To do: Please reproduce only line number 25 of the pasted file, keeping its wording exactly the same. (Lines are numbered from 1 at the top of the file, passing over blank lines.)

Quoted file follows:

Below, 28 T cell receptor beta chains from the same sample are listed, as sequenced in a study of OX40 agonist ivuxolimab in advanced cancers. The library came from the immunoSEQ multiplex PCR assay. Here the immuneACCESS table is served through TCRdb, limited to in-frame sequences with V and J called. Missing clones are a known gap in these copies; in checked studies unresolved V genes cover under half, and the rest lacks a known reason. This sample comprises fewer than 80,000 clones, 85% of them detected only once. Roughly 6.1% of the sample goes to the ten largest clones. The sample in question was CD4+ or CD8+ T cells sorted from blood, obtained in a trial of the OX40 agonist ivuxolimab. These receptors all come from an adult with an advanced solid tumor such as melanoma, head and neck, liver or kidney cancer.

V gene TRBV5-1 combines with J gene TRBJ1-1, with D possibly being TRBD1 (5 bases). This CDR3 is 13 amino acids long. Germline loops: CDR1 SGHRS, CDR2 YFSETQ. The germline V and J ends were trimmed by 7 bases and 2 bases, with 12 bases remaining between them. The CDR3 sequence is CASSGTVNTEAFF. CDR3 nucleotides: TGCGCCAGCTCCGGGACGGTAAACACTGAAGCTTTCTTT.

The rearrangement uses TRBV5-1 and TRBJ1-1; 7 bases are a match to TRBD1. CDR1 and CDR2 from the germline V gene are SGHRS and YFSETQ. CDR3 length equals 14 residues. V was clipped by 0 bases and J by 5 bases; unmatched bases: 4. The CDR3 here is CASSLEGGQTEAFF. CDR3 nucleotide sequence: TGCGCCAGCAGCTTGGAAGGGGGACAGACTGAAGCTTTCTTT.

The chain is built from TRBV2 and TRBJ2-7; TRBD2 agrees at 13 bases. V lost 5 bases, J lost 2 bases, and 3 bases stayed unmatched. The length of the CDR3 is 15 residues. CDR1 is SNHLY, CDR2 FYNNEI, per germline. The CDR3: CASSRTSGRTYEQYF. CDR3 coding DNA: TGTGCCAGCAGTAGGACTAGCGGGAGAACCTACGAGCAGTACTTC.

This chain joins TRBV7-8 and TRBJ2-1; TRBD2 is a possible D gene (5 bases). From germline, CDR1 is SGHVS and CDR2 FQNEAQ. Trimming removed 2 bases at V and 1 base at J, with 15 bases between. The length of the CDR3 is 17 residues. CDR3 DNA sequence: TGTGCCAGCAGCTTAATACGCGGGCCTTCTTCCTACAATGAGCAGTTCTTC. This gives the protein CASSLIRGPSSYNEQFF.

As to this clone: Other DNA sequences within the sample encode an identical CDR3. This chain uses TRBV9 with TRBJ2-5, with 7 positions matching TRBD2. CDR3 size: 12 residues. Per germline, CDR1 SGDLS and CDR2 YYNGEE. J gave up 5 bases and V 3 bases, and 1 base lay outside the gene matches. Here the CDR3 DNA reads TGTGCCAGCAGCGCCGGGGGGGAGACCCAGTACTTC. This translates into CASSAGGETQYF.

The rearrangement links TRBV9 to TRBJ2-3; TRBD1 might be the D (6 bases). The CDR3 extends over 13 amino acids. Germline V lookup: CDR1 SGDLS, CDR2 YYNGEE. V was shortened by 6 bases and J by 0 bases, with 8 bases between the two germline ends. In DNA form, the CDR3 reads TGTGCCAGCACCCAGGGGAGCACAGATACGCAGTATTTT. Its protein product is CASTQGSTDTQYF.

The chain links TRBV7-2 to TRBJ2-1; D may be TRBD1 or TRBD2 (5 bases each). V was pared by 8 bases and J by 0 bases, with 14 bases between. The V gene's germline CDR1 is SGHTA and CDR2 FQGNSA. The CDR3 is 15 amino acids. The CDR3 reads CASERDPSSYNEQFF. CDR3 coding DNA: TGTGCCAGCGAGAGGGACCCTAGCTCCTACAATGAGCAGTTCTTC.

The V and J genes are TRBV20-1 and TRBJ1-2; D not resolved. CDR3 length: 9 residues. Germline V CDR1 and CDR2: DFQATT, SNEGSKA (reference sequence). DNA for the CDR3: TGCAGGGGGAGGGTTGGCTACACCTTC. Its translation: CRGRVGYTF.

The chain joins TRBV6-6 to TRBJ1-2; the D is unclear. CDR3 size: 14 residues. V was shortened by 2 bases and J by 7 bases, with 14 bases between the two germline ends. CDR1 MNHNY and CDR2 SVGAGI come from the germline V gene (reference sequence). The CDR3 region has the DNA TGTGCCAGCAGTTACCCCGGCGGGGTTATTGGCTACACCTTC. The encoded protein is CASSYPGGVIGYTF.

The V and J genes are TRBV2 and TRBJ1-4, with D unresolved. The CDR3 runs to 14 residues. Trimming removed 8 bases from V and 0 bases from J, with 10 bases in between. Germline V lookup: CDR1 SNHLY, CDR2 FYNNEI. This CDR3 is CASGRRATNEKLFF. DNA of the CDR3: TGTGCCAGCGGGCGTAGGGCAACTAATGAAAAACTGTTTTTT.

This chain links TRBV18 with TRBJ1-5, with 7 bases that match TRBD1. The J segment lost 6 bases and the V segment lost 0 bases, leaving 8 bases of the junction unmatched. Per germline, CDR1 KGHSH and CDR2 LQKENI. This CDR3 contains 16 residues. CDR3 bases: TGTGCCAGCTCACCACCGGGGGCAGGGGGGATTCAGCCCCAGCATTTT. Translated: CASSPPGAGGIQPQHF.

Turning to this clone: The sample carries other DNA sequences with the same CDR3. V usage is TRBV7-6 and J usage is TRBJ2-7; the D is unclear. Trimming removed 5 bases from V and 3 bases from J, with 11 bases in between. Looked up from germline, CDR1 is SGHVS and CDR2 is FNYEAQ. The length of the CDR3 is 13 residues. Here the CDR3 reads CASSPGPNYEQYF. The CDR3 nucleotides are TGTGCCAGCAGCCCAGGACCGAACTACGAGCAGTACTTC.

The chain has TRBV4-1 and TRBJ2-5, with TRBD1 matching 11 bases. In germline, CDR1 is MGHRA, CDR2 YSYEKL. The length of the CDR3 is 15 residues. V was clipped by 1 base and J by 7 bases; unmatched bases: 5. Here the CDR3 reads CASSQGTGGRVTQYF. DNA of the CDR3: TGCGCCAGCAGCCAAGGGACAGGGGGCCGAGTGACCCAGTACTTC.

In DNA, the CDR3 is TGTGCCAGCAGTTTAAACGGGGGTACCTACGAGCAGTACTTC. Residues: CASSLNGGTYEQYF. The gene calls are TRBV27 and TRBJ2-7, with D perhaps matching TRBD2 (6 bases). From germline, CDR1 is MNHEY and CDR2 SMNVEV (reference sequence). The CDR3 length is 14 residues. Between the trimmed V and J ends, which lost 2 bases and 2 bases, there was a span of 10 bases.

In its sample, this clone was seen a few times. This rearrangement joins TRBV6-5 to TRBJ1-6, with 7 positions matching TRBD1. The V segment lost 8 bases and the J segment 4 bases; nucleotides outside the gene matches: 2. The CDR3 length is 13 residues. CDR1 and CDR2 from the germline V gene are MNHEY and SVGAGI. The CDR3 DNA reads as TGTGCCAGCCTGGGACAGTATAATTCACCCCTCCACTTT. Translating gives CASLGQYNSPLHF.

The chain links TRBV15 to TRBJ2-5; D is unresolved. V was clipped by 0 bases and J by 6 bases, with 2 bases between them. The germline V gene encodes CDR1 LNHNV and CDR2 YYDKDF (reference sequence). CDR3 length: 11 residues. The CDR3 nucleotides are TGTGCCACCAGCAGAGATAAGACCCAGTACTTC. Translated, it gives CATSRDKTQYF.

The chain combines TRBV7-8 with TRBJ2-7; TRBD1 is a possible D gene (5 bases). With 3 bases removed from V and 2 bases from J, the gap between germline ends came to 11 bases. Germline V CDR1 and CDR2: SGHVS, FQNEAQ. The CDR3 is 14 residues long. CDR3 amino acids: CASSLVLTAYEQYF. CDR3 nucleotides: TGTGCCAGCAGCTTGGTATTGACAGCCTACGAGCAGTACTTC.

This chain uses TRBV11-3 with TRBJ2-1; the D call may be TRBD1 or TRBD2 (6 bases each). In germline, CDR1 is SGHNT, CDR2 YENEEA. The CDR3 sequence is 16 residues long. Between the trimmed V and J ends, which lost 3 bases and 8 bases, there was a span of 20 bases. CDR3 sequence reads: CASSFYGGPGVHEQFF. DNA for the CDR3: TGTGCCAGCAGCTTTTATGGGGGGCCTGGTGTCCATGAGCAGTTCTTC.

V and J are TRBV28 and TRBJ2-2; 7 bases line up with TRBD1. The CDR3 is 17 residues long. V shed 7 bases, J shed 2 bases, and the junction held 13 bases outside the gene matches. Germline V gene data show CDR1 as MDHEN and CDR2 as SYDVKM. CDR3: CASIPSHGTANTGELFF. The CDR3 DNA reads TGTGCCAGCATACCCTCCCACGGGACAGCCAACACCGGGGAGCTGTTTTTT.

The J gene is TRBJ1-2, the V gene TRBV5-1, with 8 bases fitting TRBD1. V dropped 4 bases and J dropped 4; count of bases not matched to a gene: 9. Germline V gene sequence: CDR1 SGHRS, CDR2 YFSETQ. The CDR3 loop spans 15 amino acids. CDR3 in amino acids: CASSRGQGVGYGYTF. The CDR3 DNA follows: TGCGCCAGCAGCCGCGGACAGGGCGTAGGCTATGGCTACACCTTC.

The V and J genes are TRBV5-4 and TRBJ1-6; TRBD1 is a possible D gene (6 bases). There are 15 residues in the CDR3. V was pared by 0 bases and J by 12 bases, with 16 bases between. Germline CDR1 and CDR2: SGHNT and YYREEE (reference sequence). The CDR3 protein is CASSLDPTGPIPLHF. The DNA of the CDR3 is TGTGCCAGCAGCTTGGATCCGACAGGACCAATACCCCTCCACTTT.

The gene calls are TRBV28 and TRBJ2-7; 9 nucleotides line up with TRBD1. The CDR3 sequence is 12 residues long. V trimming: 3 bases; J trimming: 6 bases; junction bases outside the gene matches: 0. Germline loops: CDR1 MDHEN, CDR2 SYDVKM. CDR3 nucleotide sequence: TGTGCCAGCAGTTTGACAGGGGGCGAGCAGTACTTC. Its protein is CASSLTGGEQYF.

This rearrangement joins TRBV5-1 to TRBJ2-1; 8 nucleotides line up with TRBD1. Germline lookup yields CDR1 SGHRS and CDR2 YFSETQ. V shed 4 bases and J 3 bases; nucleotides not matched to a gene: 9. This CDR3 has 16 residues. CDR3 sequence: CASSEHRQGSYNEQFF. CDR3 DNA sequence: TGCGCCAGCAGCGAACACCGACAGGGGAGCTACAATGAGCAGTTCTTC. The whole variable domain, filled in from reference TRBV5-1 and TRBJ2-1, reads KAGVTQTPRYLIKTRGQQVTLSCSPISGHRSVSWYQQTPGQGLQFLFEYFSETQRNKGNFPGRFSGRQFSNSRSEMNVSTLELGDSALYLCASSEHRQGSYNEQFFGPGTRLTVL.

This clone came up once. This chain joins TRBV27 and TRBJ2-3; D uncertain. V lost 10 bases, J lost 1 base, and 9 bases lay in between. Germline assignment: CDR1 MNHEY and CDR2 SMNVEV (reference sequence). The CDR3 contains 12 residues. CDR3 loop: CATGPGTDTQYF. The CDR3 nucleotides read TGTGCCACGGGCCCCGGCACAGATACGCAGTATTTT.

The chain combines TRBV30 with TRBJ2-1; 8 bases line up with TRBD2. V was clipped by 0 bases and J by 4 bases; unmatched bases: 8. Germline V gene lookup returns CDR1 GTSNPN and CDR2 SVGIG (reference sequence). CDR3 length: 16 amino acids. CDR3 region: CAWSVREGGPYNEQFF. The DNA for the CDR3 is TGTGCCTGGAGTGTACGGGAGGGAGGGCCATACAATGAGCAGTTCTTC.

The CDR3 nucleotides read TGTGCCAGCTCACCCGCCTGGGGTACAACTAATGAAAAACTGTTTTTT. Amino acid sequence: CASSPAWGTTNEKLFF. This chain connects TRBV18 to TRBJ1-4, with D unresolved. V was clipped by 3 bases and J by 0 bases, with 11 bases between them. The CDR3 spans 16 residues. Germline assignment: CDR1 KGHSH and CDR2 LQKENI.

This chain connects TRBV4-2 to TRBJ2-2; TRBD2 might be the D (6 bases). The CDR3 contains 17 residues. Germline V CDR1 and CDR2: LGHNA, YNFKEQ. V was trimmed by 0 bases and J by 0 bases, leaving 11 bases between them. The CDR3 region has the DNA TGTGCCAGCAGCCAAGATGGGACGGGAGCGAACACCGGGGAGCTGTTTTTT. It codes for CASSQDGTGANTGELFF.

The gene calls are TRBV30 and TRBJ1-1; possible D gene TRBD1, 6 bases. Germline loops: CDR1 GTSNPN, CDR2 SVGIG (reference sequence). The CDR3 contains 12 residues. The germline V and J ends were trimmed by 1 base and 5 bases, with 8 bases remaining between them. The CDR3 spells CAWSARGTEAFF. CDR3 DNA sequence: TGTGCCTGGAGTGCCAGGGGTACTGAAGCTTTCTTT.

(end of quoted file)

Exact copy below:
This clone came up once. This chain joins TRBV27 and TRBJ2-3; D uncertain. V lost 10 bases, J lost 1 base, and 9 bases lay in between. Germline assignment: CDR1 MNHEY and CDR2 SMNVEV (reference sequence). The CDR3 contains 12 residues. CDR3 loop: CATGPGTDTQYF. The CDR3 nucleotides read TGTGCCACGGGCCCCGGCACAGATACGCAGTATTTT.